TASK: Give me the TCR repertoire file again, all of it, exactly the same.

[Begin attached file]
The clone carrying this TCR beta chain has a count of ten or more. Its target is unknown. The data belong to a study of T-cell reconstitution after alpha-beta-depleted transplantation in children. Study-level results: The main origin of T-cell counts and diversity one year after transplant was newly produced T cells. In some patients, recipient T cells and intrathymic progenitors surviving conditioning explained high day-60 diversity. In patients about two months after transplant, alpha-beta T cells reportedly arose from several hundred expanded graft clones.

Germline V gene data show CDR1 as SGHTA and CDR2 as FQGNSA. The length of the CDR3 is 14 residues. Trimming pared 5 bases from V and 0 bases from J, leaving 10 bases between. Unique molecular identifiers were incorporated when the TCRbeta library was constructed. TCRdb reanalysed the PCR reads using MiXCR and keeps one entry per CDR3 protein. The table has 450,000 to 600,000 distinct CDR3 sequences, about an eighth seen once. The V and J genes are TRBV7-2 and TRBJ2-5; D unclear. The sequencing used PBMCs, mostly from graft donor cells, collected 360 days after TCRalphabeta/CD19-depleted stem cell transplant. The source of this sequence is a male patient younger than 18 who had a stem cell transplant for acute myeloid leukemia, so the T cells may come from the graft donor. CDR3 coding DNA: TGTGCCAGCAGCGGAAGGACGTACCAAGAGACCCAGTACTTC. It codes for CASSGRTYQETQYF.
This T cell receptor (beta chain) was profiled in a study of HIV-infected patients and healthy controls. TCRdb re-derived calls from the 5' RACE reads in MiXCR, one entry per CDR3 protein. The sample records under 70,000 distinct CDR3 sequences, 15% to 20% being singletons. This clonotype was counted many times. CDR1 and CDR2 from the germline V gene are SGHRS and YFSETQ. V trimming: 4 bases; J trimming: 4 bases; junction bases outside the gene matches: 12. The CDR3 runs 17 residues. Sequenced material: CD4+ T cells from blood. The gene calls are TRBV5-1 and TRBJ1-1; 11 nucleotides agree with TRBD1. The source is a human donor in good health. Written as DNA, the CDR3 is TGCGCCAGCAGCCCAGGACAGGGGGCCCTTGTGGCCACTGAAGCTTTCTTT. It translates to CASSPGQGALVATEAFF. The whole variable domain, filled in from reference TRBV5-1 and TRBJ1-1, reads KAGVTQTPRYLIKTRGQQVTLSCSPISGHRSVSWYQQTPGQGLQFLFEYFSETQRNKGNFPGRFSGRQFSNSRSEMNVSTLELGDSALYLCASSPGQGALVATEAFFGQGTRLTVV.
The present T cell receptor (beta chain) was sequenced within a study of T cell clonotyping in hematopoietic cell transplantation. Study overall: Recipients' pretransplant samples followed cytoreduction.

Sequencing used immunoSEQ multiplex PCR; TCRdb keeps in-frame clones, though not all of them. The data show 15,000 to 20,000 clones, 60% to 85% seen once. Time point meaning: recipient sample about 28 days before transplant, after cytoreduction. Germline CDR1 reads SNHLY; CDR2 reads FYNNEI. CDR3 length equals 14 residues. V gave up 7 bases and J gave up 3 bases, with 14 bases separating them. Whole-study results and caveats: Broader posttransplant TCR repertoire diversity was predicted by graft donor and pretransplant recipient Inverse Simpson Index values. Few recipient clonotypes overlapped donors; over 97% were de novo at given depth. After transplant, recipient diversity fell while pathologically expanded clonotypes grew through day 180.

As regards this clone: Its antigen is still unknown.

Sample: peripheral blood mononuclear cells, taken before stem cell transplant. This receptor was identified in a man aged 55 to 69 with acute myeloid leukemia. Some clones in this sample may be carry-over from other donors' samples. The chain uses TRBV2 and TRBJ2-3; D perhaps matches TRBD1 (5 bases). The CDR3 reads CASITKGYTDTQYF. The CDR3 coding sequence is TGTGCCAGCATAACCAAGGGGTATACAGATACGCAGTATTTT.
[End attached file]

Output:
The clone carrying this TCR beta chain has a count of ten or more. Its target is unknown. The data belong to a study of T-cell reconstitution after alpha-beta-depleted transplantation in children. Study-level results: The main origin of T-cell counts and diversity one year after transplant was newly produced T cells. In some patients, recipient T cells and intrathymic progenitors surviving conditioning explained high day-60 diversity. In patients about two months after transplant, alpha-beta T cells reportedly arose from several hundred expanded graft clones.

Germline V gene data show CDR1 as SGHTA and CDR2 as FQGNSA. The length of the CDR3 is 14 residues. Trimming pared 5 bases from V and 0 bases from J, leaving 10 bases between. Unique molecular identifiers were incorporated when the TCRbeta library was constructed. TCRdb reanalysed the PCR reads using MiXCR and keeps one entry per CDR3 protein. The table has 450,000 to 600,000 distinct CDR3 sequences, about an eighth seen once. The V and J genes are TRBV7-2 and TRBJ2-5; D unclear. The sequencing used PBMCs, mostly from graft donor cells, collected 360 days after TCRalphabeta/CD19-depleted stem cell transplant. The source of this sequence is a male patient younger than 18 who had a stem cell transplant for acute myeloid leukemia, so the T cells may come from the graft donor. CDR3 coding DNA: TGTGCCAGCAGCGGAAGGACGTACCAAGAGACCCAGTACTTC. It codes for CASSGRTYQETQYF.
This T cell receptor (beta chain) was profiled in a study of HIV-infected patients and healthy controls. TCRdb re-derived calls from the 5' RACE reads in MiXCR, one entry per CDR3 protein. The sample records under 70,000 distinct CDR3 sequences, 15% to 20% being singletons. This clonotype was counted many times. CDR1 and CDR2 from the germline V gene are SGHRS and YFSETQ. V trimming: 4 bases; J trimming: 4 bases; junction bases outside the gene matches: 12. The CDR3 runs 17 residues. Sequenced material: CD4+ T cells from blood. The gene calls are TRBV5-1 and TRBJ1-1; 11 nucleotides agree with TRBD1. The source is a human donor in good health. Written as DNA, the CDR3 is TGCGCCAGCAGCCCAGGACAGGGGGCCCTTGTGGCCACTGAAGCTTTCTTT. It translates to CASSPGQGALVATEAFF. The whole variable domain, filled in from reference TRBV5-1 and TRBJ1-1, reads KAGVTQTPRYLIKTRGQQVTLSCSPISGHRSVSWYQQTPGQGLQFLFEYFSETQRNKGNFPGRFSGRQFSNSRSEMNVSTLELGDSALYLCASSPGQGALVATEAFFGQGTRLTVV.
The present T cell receptor (beta chain) was sequenced within a study of T cell clonotyping in hematopoietic cell transplantation. Study overall: Recipients' pretransplant samples followed cytoreduction.

Sequencing used immunoSEQ multiplex PCR; TCRdb keeps in-frame clones, though not all of them. The data show 15,000 to 20,000 clones, 60% to 85% seen once. Time point meaning: recipient sample about 28 days before transplant, after cytoreduction. Germline CDR1 reads SNHLY; CDR2 reads FYNNEI. CDR3 length equals 14 residues. V gave up 7 bases and J gave up 3 bases, with 14 bases separating them. Whole-study results and caveats: Broader posttransplant TCR repertoire diversity was predicted by graft donor and pretransplant recipient Inverse Simpson Index values. Few recipient clonotypes overlapped donors; over 97% were de novo at given depth. After transplant, recipient diversity fell while pathologically expanded clonotypes grew through day 180.

As regards this clone: Its antigen is still unknown.

Sample: peripheral blood mononuclear cells, taken before stem cell transplant. This receptor was identified in a man aged 55 to 69 with acute myeloid leukemia. Some clones in this sample may be carry-over from other donors' samples. The chain uses TRBV2 and TRBJ2-3; D perhaps matches TRBD1 (5 bases). The CDR3 reads CASITKGYTDTQYF. The CDR3 coding sequence is TGTGCCAGCATAACCAAGGGGTATACAGATACGCAGTATTTT.